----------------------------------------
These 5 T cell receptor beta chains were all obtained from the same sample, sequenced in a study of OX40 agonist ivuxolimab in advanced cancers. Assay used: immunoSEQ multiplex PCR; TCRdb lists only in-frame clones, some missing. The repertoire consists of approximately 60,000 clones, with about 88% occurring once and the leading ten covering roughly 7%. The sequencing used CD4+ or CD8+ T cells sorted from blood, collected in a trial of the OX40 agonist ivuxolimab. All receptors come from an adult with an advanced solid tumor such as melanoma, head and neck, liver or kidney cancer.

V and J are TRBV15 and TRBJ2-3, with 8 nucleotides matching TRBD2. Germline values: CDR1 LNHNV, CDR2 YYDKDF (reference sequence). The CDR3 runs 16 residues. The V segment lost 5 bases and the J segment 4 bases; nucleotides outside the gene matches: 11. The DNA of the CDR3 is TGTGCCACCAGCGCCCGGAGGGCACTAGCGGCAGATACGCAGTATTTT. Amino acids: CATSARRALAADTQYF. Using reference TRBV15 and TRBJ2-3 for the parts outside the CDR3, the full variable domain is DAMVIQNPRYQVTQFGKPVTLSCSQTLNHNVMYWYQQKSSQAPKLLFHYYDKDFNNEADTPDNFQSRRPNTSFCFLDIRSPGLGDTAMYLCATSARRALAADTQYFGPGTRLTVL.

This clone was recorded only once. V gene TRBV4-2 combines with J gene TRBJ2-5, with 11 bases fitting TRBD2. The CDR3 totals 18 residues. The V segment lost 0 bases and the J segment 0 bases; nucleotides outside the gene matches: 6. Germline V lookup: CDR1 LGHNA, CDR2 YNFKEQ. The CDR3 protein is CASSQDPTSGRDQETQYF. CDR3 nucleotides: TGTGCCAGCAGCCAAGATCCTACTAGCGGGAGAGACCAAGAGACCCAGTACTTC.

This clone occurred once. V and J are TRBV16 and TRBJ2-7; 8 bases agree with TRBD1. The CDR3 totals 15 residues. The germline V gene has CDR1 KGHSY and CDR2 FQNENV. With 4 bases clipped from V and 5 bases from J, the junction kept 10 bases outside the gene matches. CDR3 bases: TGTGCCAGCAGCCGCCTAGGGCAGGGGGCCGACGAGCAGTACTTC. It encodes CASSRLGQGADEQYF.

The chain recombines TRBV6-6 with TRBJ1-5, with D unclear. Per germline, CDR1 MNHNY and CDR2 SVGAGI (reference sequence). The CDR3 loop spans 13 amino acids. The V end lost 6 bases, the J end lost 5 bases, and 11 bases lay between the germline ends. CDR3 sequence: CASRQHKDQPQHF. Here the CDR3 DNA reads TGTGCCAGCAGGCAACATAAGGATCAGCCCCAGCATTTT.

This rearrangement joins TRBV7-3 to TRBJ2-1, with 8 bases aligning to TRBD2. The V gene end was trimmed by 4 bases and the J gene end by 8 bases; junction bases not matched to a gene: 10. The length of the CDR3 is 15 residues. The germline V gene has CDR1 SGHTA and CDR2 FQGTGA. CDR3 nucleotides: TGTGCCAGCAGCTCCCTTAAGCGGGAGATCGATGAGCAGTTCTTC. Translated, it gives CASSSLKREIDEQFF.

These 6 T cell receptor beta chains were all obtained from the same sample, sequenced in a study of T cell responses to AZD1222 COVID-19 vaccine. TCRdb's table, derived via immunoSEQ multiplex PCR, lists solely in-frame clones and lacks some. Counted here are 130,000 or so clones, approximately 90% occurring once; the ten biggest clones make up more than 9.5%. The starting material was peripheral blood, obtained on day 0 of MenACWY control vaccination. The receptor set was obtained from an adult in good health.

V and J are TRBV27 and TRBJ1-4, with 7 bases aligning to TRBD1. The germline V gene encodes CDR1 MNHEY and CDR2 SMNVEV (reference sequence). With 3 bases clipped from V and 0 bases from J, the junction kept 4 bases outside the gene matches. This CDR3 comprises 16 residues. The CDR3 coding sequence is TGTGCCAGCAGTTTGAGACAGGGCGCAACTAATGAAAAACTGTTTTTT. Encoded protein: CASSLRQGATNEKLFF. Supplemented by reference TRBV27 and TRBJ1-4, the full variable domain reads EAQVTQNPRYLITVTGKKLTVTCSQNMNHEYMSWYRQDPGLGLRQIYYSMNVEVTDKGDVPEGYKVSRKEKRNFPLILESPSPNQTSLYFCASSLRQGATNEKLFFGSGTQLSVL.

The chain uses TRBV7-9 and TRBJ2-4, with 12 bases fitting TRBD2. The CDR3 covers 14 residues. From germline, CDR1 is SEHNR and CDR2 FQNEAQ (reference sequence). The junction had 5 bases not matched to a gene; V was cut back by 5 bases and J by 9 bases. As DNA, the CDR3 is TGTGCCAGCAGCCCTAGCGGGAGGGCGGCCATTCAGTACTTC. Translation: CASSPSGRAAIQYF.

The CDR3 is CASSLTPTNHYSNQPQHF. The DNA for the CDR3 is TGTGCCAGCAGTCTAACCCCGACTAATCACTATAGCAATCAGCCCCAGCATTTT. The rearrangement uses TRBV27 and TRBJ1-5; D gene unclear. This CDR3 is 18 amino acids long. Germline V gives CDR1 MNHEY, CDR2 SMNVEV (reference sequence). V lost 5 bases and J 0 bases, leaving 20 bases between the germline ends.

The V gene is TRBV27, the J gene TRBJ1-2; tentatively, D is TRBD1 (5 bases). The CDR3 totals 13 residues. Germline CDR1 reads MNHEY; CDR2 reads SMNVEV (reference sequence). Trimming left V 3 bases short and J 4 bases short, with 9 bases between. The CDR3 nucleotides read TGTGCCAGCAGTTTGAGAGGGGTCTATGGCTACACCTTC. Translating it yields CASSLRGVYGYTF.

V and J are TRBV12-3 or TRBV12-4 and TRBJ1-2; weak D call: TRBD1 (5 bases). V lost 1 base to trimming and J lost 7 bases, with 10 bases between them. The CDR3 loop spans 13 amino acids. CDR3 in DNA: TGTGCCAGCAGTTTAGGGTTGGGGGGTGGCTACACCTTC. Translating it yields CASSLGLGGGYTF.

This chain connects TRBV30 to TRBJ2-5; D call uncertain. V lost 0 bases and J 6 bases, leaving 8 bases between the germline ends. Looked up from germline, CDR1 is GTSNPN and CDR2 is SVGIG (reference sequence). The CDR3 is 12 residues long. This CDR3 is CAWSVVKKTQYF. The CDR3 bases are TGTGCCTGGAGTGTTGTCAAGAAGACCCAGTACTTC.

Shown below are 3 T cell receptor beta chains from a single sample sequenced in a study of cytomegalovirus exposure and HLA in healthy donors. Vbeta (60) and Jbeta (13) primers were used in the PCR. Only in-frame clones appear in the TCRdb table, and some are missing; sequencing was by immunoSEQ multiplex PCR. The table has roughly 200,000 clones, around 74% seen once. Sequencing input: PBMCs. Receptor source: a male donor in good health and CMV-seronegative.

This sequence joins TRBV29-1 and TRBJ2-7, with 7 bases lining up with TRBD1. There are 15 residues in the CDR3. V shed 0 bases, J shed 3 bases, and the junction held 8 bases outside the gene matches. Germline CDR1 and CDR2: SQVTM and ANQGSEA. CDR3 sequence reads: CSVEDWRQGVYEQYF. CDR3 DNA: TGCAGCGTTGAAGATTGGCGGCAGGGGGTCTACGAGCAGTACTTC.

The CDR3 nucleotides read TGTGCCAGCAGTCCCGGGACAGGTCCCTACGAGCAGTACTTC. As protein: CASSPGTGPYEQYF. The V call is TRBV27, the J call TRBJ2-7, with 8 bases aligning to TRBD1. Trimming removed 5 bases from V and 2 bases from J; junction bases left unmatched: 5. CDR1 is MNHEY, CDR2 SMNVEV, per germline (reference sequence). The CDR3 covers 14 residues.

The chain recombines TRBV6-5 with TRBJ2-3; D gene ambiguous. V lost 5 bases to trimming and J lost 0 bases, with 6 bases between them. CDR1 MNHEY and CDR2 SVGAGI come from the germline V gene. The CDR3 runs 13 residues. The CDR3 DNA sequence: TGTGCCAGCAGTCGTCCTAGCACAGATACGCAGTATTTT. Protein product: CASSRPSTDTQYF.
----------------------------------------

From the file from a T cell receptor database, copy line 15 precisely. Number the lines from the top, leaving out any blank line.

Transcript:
This sequence joins TRBV29-1 and TRBJ2-7, with 7 bases lining up with TRBD1. There are 15 residues in the CDR3. V shed 0 bases, J shed 3 bases, and the junction held 8 bases outside the gene matches. Germline CDR1 and CDR2: SQVTM and ANQGSEA. CDR3 sequence reads: CSVEDWRQGVYEQYF. CDR3 DNA: TGCAGCGTTGAAGATTGGCGGCAGGGGGTCTACGAGCAGTACTTC.